Every fad has its counter-fad, though, and currently we are witnesses to something of a backlash--the No Shampoo Movement, or, as seems in some ways inevitable, the "No 'poo movement". I learned about this from a timeline of the history of shampoo, which I was going  to embed here but instead will just give you the link to as I can't make it fit. Basically, people are resisting the synthetic products that Breck and others so painstakingly came up with. But most people don't stop cleaning their hair altogether. They just wash it less frequently or use dry shampoo or rinses like apple cider vinegar instead.

This page from, though in that annoying click through format that is so familiar to us now, does actually have some good points to be aware of before you jump on that particular bandwagon.

Tuesday, April 28, 2015

tweet tweet

Although I really have nothing against Twitter as an idea or an entity, I can't help but feel it a bit unfortunate that when news sources are conveying information from the the authorities they are reduced to saying "The Baltimore Police tweet..." Call me old school, or just old, but it does seem to lack a certain gravitas.

Thursday, April 23, 2015


Bart Everson- From the Coca Cola filmstrip, "Black Treasures." (1969)

I don't know about you, but whenever I hear the word "transparency" used in a business setting, I think that someone's trying to hide something. Maybe not consciously and maybe not even in the present moment, but sooner or later, there is going to be some backsliding going on. Transparency comes from the Medieval Latin transparere, meaning "to show light through". I have a feeling that when companies start using this word, it's when the windows haven't been cleaned for some time and they are trying to restore some sense of credibility.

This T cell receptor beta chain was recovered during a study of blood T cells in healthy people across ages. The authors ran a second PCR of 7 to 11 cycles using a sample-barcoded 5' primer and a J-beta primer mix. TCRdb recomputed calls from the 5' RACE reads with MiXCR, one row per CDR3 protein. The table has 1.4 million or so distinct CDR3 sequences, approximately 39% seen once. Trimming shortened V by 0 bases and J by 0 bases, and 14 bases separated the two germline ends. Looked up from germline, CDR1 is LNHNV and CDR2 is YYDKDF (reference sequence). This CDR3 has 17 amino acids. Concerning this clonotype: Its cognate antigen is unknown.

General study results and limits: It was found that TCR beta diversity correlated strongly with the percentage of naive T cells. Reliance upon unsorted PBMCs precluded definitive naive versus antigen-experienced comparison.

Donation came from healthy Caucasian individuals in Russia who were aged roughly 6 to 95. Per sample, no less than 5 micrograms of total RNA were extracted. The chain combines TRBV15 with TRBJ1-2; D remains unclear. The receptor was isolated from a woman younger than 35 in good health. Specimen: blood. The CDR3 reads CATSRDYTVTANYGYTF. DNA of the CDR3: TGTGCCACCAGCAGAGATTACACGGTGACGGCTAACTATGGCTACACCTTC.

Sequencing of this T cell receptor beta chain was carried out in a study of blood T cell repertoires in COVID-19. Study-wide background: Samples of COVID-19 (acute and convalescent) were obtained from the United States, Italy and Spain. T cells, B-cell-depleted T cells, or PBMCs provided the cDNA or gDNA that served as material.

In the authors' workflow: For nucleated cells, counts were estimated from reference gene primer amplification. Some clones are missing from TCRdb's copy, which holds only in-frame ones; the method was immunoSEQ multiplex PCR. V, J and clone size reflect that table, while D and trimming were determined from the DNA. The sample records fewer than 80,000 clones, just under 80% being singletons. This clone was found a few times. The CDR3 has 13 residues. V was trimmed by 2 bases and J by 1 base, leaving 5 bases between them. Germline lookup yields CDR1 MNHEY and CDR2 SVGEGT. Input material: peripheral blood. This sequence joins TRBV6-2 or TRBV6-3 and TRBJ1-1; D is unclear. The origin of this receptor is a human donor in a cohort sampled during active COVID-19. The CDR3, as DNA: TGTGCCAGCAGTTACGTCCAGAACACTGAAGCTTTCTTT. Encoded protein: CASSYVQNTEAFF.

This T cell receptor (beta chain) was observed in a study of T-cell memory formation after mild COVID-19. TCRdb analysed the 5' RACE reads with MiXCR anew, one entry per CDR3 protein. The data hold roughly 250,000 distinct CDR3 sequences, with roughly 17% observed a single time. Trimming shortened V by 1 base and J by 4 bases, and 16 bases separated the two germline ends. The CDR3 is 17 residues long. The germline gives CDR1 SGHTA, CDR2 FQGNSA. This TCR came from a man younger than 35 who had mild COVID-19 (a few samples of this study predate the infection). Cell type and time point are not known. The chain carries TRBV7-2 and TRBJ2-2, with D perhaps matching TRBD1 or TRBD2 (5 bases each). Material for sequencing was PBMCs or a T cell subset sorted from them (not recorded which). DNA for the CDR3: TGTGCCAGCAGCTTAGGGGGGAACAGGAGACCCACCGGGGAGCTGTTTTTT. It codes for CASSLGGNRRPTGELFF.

As I did a little research trying to find out when this word came into vogue, I found a couple of nice links. One is from and is a piece about "The 7 Iconic, Transparent, Empowering Business Buzzwords That Need to Die". It was written by Tim Phillips, who has a book out called Talk Normal: Stop the Business Speak, Jargon and Waffle, which I'd be quite interested to read.

Here's what Phillips has to say about the word.

Six times as popular in the business press as it was in 2002; about one in 40 press releases claim it. It’s taking over "honesty" and "integrity," maybe because you can claim transparency without any suggestion you’re doing something that improves anyone’s life. Note: The glass industry uses "transparency" in marketing less than the average, but the audit industry uses it ten times as often. Draw your own conclusions.

That was written in 2011. Perhaps you think it's gone into decline since then, but in an  amusing list from on the top fifty business buzz words, it was hanging in there at number 4 as recently as 2013.